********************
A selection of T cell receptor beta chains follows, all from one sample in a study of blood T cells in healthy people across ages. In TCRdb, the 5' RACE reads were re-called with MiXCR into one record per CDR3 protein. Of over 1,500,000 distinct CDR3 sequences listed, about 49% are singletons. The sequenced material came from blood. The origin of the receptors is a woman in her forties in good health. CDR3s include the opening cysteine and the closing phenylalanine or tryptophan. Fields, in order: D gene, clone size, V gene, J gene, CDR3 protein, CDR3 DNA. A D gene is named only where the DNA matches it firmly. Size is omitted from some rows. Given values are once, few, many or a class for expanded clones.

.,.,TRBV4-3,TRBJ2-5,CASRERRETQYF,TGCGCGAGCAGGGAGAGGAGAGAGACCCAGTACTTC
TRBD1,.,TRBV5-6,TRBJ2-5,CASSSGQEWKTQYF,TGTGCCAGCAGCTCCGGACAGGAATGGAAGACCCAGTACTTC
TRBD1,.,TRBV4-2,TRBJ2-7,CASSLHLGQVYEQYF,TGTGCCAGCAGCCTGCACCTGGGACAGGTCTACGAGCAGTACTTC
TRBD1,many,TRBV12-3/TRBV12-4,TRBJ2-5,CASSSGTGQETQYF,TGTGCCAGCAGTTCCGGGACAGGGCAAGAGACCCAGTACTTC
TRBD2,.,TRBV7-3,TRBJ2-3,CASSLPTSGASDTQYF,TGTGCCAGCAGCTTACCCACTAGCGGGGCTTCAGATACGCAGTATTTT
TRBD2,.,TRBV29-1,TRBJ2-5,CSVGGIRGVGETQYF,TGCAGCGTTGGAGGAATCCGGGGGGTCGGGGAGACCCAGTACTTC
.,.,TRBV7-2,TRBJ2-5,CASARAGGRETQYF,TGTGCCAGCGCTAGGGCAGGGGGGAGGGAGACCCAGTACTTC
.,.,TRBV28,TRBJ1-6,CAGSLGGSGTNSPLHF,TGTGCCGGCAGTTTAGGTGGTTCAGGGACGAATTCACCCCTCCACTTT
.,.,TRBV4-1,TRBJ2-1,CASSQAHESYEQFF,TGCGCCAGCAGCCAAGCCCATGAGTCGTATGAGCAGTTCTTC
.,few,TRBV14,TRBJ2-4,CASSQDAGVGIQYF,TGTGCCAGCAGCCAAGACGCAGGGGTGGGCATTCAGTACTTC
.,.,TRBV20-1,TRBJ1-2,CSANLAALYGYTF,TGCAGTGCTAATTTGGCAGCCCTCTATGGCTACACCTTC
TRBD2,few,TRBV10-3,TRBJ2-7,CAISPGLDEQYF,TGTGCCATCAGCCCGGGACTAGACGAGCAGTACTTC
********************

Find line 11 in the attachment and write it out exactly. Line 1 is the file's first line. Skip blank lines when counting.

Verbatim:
.,few,TRBV14,TRBJ2-4,CASSQDAGVGIQYF,TGTGCCAGCAGCCAAGACGCAGGGGTGGGCATTCAGTACTTC